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No-observed-adverse-effect level

The meaning of «no-observed-adverse-effect level»

The no-observed-adverse-effect level (NOAEL) denotes the level of exposure of an organism, found by experiment or observation, at which there is no biologically or statistically significant increase in the frequency or severity of any adverse effects of the tested protocol. In drug development, the NOAEL of a new drug is assessed in laboratory animals, such as mice, prior to initiation of human trials in order to establish a safe clinical starting dose in humans. The OECD publishes guidelines for Preclinical Safety Assessments, in order to help scientists discover the NOAEL.[1]

Some adverse effects in the exposed population when compared to its appropriate control might include alteration of morphology, functional capacity, growth, development or life span. The NOAEL is determined or proposed by qualified personnel, often a pharmacologist or a toxicologist.

The NOAEL could be defined as "the highest experimental point that is without adverse effect," meaning that under laboratory conditions, it is the level where there are no side-effects. It either does not provide the effects of drug with respect to duration and dose, or it does not address the interpretation of risk based on toxicologically relevant effects.[2]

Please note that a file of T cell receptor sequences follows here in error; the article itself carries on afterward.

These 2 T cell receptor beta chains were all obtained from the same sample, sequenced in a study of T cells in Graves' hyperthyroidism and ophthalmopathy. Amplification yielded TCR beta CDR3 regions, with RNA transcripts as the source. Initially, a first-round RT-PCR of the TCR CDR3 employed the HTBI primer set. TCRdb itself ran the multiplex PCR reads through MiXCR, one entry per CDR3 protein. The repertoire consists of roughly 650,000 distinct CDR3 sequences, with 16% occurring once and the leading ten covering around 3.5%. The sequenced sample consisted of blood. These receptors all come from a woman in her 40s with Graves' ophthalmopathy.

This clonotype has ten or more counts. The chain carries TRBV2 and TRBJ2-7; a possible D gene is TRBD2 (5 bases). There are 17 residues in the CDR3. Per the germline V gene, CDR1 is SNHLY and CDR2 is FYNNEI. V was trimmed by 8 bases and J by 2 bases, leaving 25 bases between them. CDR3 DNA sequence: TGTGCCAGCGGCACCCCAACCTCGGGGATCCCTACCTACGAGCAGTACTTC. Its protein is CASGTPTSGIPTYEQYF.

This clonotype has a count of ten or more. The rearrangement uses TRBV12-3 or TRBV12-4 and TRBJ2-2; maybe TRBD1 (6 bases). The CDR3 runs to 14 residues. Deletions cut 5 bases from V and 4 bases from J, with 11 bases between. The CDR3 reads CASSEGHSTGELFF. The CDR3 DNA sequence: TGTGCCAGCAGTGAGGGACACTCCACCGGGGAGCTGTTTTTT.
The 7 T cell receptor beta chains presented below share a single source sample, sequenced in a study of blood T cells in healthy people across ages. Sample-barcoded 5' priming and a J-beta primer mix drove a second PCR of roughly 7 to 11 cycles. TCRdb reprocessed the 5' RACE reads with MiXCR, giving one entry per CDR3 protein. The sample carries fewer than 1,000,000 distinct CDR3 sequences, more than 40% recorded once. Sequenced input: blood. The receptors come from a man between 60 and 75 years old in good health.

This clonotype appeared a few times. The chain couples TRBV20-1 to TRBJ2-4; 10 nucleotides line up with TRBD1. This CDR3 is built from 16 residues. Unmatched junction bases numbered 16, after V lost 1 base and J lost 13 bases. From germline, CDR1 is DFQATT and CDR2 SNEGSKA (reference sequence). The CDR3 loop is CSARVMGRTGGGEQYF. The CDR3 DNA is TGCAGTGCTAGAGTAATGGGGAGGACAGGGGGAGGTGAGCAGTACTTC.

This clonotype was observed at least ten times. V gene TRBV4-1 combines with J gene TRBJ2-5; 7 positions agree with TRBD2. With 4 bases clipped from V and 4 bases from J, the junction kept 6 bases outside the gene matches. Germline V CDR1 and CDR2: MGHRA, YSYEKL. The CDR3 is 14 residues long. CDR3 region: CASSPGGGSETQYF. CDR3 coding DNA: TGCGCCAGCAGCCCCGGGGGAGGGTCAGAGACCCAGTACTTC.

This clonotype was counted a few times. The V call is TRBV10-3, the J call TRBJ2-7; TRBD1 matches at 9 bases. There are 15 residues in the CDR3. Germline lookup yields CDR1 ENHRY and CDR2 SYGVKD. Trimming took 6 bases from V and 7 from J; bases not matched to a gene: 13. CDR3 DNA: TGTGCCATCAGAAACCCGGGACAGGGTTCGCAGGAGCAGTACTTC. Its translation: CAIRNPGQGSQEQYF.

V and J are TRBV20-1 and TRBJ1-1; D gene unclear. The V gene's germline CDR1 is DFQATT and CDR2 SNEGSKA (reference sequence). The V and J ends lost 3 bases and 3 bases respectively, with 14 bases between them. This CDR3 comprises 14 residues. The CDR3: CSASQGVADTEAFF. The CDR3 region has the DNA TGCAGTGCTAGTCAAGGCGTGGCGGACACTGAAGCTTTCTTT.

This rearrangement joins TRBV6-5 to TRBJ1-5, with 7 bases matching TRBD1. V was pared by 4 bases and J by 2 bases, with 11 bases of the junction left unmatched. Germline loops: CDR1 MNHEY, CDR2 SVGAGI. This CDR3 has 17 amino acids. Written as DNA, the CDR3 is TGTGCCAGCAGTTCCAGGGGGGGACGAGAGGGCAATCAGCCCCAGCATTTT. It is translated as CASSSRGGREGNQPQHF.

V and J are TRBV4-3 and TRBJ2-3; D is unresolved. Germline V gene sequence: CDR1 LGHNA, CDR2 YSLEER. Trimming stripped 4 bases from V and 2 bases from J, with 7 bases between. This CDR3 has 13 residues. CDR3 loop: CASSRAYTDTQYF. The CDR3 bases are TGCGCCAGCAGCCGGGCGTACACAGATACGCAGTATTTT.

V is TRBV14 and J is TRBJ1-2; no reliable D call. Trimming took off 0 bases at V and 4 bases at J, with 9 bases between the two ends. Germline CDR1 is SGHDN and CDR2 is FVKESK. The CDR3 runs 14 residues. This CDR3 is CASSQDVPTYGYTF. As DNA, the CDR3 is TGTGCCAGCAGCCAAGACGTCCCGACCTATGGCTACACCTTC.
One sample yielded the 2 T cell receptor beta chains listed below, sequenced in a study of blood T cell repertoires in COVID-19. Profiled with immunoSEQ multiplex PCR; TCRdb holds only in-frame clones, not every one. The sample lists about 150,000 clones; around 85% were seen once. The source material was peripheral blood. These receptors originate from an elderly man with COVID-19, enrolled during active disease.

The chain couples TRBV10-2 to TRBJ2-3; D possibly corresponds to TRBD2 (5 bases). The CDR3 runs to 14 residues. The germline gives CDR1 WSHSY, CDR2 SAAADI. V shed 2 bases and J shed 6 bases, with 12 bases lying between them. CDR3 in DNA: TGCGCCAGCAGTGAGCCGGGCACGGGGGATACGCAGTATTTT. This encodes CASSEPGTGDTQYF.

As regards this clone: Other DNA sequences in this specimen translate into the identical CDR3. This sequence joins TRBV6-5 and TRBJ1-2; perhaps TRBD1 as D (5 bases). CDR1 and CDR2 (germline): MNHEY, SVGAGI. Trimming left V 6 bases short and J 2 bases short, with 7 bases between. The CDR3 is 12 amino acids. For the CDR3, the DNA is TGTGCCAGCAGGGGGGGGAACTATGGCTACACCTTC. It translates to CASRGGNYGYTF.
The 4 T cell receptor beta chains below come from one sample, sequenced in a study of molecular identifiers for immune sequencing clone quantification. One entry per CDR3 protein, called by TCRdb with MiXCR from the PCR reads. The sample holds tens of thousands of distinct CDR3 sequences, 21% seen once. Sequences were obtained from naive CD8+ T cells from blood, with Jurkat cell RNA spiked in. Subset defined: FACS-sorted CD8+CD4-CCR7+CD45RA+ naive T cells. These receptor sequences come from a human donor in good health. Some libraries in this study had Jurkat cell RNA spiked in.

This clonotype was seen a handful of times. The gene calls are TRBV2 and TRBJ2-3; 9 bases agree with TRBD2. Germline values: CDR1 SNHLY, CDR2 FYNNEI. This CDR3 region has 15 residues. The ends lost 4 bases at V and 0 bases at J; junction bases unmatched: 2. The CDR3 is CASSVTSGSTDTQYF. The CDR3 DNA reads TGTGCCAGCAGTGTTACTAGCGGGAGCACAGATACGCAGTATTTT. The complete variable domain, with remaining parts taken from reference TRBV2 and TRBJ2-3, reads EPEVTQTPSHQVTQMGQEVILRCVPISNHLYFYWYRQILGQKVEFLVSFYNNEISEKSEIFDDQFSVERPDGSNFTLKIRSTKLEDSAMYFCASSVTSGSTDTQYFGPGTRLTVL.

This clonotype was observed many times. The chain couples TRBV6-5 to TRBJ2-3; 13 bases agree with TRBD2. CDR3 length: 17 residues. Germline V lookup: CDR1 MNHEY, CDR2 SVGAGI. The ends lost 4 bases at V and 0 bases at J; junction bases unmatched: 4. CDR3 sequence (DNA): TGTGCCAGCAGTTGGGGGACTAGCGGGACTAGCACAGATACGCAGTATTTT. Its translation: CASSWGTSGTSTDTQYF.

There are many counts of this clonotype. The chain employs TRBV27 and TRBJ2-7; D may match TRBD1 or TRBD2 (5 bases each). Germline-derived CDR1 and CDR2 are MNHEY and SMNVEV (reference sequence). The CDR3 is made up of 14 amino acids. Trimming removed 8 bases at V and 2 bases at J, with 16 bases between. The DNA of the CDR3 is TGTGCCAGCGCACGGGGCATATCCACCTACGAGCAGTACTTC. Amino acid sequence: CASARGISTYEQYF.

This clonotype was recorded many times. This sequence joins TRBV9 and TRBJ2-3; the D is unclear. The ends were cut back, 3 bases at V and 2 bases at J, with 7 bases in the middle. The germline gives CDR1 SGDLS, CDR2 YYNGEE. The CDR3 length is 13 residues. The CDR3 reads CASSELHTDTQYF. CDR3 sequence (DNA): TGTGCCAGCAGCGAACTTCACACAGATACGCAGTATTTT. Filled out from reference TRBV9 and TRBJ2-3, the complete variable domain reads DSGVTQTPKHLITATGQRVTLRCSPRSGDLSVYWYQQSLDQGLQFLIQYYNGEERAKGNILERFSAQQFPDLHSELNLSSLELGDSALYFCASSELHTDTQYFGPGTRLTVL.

In toxicology it is specifically the highest tested dose or concentration of a substance (i.e. a drug or chemical) or agent (e.g. radiation), at which no such adverse effect is found in exposed test organisms where higher doses or concentrations resulted in an adverse effect.[3][4][5]

The NOAEL level may be used in the process of establishing a dose-response relationship,[6] a fundamental step in most risk assessment methodologies.[5]

The NOAEL is also known as highest no-effect level, or HNEL,[7] as well as NOEL.[8][9]

The United States Environmental Protection Agency defines NOAEL as 'an exposure level at which there are no statistically or biologically significant increases in the frequency or severity of adverse effects between the exposed population and its appropriate control; some effects may be produced at this level, but they are not considered as adverse, or as precursors to adverse effects.[5] In an experiment with several NOAELs, the regulatory focus is primarily on the highest one, leading to the common usage of the term NOAEL as the highest exposure without adverse effects.'[10]

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